Not that I am not real other times, in fact the real me tends to be quite upbeat and optimistic and, of course, what I like to share with others tends to be happy, too. The truth is that my life is great. I am thrilled to be fulfilling a dream of mine and what I believe is part of God’s plan for my life. Super T is adjusting very well, and we are all happy. I could write a really upbeat and happy post (and hopefully will soon, telling some of the progress we have made), but I wanted to highlight a difficulty or two for people who are interested in adoption or just whoever is curious and wants a glimpse into our lives. I wanted to write about this after the first month, but wasn’t sure I was confident enough in the good to tell of the not-so-good (not to mention lack of time!)
Super T has adjusted amazingly quickly and well. We have had NO major problems, but this adjustment period has still been quite challenging in many ways. I find myself with so much empathy for people who do have major issues in their adoptions. The truth is, I spent the first month he was home, thinking thoughts like, “I don’t regret doing this…Super T belongs in our family, but this is HARD, and adoption is NOT for everyone.”
Super T has some sensory issues that I didn’t expect (although I probably should have since he spent almost his first two years in the hospital.) It was rather overwhelming and frightening to realize this, but I am so blessed to have friends who have walked this road before and have been a huge encouragement to me and great resources. Fortunately his issues are really relatively minor and now I have some tools to deal with them, but it is a pretty constant issue in our lives (although definitely manageable.)
CONSTANT is the word I would use to describe my life right now. It is good, but it is so constant. There is always one (or two or three) child(ren) who need something from me. I have only sat through one church service in the last three months (although I think I will be able to leave Super T in his class soon…I have been going to his class with him to help him get used to it.) I have to go to bed shortly after the children do, so I can get up before them because, although Super T in many ways is like a preschooler, his body is 9 years old, so he doesn’t need as much sleep as I wish he needed. Weekends were a real adjustment (for me.) Super T doesn’t understand why I would want a break therefore there is no such thing as a lazy weekend.
It truly is three steps forward and one step back. We have had such huge progress in several areas over the last few weeks (speech/sign, playing, security, etc.). It is easy to think that the progress will continue at that pace, then you have a step-back day (last Monday was one) and feel like you are starting all over again (which you are not, but you have to encourage yourself through it.) It can be tricky to realize that this seemingly well-adjusted child just 3 months ago had everything in his life change and now he wonders if this new thing (camping trip, change in seating at meal-time, unexpected guest, etc.) is going to change everything again. Sometimes it doesn’t phase my boy, but other times he really is affected by a seemingly small change. Flexibility is key. I have to not be so attached to my schedule that I am not willing to take the time to comfort him and get him through it. This can make it challenging to complete the best laid plans.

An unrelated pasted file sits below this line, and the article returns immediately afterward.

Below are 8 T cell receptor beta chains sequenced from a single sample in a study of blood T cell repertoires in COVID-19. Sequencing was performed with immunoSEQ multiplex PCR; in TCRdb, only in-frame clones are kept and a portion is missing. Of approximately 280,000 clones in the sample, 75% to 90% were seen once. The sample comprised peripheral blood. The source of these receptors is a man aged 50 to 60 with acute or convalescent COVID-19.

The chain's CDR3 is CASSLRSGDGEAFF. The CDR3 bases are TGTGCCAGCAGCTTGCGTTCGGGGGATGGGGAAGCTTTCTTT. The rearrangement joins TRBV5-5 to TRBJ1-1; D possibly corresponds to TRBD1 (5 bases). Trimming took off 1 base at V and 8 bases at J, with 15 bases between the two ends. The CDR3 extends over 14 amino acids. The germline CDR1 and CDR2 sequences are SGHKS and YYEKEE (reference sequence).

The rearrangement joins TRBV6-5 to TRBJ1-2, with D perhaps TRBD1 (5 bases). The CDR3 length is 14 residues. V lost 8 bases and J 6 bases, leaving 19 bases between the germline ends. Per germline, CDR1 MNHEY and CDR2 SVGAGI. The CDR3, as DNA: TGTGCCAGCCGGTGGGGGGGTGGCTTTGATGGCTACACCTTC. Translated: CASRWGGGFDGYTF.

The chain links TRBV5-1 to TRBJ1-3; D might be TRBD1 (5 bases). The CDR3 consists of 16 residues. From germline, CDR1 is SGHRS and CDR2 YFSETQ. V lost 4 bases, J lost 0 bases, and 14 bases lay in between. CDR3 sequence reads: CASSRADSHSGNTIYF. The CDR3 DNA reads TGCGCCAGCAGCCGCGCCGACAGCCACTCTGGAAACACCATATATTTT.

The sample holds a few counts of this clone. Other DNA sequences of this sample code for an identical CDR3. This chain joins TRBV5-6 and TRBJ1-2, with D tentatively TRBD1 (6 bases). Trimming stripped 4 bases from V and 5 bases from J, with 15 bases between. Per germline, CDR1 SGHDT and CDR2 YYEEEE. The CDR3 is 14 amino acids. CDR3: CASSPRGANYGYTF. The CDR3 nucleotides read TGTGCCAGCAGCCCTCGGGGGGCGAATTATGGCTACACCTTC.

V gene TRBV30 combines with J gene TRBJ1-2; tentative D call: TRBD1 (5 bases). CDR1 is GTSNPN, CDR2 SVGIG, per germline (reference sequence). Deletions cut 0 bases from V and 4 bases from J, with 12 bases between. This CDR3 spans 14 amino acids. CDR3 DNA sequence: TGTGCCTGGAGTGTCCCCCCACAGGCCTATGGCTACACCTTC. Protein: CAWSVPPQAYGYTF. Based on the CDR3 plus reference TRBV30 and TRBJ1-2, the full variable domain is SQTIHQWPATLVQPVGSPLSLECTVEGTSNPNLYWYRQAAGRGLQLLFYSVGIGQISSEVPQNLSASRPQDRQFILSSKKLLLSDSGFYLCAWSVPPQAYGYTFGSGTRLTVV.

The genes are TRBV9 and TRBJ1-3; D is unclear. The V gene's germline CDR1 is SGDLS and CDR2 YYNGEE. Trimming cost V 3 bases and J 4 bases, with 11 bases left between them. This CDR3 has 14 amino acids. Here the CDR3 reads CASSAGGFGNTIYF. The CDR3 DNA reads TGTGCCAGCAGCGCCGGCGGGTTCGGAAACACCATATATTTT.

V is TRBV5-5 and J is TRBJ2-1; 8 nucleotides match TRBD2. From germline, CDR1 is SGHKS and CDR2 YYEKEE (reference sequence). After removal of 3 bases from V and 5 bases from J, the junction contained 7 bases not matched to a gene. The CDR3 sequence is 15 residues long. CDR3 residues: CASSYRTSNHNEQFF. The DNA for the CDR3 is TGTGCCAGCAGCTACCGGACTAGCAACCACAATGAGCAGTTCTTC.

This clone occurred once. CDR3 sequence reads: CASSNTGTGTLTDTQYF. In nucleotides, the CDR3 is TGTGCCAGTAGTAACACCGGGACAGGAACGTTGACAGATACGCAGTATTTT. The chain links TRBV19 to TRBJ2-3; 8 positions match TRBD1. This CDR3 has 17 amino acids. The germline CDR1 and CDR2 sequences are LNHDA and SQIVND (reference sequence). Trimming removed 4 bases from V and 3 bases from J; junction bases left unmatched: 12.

Seven years ago I experienced a year of firsts without Michael…each one brought its own variety of pain and often smiles through tears. I’d have to say that experiencing “firsts” with Super T has been strangely similar. My heart grieves that at age 9 he experienced his first Easter with his family and that he will be 10 when he has his first Christmas with us. All the little firsts are fun, interesting, and/or painful, too: first snow, first pizza night, first time to our church, first popcorn night, first annual spring Woodward park visit, first trip to the zoo, first Turkey Mountain hike, first time to play in the mud, first camping trip, first time to meet his grandma, etc…and then there are the other firsts…like the first time Super T fell asleep without rocking himself…cuddled up to me.
The good FAR, FAR outweighs the bad, but I wanted to let others in on a bit of the reality of the first months with an adopted child, even when things are going great. Two huge benefits I have seen in my own life (not even counting the huge blessing Super T himself is) are that I am becoming more efficient and more fun…efficient and fun…two words I never would have used in the past to describe myself...all thanks to my sweet boy.
[Super T has now been home for a year and a half. He has completely adjusted into our family and so have we. Everything is going GREAT. I just wanted to transfer these notes from Facebook.]